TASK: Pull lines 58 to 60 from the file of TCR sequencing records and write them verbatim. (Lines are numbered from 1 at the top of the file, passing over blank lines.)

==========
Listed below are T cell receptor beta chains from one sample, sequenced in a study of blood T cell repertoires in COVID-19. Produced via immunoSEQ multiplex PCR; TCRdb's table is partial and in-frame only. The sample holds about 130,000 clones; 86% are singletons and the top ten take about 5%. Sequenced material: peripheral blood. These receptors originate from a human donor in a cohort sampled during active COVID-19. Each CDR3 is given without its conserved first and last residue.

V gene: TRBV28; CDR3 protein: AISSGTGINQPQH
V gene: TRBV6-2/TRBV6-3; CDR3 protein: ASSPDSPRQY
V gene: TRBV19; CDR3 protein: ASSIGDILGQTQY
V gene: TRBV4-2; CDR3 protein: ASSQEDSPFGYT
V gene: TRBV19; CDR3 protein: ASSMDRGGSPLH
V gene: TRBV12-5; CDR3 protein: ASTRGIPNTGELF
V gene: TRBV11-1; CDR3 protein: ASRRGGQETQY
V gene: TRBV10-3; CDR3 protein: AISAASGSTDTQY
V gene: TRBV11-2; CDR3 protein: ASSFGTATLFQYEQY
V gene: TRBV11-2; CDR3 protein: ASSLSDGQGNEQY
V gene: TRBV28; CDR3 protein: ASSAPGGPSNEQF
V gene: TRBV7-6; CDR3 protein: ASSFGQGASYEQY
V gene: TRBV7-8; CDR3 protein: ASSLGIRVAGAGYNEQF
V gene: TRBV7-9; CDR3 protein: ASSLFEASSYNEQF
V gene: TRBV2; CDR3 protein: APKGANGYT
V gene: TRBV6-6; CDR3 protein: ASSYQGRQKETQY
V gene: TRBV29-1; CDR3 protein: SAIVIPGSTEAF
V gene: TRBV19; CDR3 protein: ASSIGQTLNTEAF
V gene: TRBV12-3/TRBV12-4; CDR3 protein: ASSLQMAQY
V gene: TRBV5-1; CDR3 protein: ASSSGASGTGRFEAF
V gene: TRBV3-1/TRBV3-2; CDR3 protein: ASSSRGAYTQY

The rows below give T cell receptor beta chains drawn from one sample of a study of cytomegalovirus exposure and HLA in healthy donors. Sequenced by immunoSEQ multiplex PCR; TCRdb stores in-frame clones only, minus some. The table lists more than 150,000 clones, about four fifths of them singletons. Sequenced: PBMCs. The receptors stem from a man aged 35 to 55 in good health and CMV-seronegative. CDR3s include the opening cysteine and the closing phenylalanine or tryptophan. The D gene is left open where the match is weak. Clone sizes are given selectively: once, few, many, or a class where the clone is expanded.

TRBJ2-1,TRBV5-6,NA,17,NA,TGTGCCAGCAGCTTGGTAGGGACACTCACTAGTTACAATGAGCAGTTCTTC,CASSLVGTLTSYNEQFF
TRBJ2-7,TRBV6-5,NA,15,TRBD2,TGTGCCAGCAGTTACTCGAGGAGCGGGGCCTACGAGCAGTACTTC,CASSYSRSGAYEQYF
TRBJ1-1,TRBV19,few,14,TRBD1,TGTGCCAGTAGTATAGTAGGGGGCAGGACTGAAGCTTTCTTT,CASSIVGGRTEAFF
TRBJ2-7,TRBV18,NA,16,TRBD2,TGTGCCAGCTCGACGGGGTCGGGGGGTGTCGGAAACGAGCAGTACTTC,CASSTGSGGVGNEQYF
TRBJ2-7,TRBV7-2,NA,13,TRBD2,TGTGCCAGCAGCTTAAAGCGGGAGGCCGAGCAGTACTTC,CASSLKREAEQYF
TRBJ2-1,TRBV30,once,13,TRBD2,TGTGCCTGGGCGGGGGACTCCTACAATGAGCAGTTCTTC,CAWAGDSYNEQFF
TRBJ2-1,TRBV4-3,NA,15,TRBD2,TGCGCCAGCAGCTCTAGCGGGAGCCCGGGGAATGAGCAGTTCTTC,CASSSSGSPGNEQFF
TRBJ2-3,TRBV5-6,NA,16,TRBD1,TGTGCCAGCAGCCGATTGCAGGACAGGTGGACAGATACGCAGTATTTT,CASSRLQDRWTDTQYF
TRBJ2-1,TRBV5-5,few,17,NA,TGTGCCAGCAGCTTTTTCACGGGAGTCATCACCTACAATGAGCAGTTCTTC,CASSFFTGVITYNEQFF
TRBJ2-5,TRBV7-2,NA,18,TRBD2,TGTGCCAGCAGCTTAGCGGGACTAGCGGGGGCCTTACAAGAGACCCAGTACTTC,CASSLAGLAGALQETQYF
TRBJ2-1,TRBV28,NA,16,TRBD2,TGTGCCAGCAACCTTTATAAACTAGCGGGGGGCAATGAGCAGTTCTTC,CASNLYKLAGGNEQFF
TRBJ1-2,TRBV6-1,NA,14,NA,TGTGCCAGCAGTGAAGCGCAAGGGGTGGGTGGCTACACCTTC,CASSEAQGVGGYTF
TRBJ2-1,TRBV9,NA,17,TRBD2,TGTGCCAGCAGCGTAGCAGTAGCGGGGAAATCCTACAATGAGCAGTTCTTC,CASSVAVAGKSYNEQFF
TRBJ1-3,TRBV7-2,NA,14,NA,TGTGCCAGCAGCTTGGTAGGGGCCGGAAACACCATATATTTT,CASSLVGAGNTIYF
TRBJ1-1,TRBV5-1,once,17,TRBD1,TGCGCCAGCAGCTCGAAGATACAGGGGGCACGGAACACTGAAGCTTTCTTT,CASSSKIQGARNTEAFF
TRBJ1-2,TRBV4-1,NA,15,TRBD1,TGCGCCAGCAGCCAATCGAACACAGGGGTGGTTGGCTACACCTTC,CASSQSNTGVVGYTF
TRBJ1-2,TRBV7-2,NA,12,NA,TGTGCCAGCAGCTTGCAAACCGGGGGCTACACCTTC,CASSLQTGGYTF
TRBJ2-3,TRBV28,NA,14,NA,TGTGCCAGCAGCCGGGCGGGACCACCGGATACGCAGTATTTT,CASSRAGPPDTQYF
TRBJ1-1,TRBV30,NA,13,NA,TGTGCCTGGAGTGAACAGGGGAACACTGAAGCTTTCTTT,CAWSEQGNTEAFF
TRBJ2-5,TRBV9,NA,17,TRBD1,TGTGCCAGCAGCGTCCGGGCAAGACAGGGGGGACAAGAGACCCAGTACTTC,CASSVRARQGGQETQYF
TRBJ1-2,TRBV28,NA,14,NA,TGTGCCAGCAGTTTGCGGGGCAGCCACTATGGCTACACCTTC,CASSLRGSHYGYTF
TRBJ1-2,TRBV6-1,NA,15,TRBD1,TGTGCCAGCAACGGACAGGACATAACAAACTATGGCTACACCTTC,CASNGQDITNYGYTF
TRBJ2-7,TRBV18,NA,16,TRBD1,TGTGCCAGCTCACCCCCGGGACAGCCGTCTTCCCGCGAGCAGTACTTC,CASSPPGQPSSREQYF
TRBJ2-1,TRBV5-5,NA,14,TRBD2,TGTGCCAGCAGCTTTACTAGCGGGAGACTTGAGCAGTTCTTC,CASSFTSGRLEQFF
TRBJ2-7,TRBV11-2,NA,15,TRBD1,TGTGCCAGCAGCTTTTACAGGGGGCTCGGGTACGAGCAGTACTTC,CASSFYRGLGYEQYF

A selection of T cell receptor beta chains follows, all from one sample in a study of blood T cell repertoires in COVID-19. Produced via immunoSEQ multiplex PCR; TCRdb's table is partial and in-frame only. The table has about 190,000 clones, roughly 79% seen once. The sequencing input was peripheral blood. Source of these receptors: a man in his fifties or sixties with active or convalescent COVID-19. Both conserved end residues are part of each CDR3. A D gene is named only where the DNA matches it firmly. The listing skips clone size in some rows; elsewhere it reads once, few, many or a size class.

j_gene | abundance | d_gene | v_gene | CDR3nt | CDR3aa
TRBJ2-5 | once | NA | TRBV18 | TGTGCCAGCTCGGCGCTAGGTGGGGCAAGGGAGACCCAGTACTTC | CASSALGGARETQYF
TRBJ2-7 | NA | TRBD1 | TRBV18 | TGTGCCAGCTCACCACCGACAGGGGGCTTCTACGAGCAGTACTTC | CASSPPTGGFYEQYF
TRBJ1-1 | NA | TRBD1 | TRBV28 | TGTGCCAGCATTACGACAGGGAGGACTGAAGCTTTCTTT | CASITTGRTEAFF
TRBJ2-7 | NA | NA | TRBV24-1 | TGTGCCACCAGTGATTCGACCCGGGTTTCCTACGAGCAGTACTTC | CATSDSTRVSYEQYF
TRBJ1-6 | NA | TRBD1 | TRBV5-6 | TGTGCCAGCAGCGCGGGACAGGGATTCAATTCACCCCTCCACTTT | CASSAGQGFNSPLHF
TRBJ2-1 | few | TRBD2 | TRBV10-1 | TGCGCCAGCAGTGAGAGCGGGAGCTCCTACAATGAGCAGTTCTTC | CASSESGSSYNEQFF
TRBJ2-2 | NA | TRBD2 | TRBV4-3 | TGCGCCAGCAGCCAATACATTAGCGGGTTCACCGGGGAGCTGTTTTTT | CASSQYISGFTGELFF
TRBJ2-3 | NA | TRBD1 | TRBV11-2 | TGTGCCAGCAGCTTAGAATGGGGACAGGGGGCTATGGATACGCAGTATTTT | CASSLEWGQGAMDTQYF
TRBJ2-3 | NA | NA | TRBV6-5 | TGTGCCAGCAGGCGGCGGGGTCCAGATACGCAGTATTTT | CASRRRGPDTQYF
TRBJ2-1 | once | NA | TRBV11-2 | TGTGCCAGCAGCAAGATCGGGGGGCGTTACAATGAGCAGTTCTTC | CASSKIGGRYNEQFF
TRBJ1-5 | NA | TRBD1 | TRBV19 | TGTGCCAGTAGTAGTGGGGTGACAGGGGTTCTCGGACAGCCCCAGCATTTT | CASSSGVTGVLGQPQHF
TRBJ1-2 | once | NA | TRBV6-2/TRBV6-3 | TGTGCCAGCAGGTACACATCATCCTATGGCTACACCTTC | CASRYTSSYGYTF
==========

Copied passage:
TRBJ2-3 | NA | TRBD1 | TRBV11-2 | TGTGCCAGCAGCTTAGAATGGGGACAGGGGGCTATGGATACGCAGTATTTT | CASSLEWGQGAMDTQYF
TRBJ2-3 | NA | NA | TRBV6-5 | TGTGCCAGCAGGCGGCGGGGTCCAGATACGCAGTATTTT | CASRRRGPDTQYF
TRBJ2-1 | once | NA | TRBV11-2 | TGTGCCAGCAGCAAGATCGGGGGGCGTTACAATGAGCAGTTCTTC | CASSKIGGRYNEQFF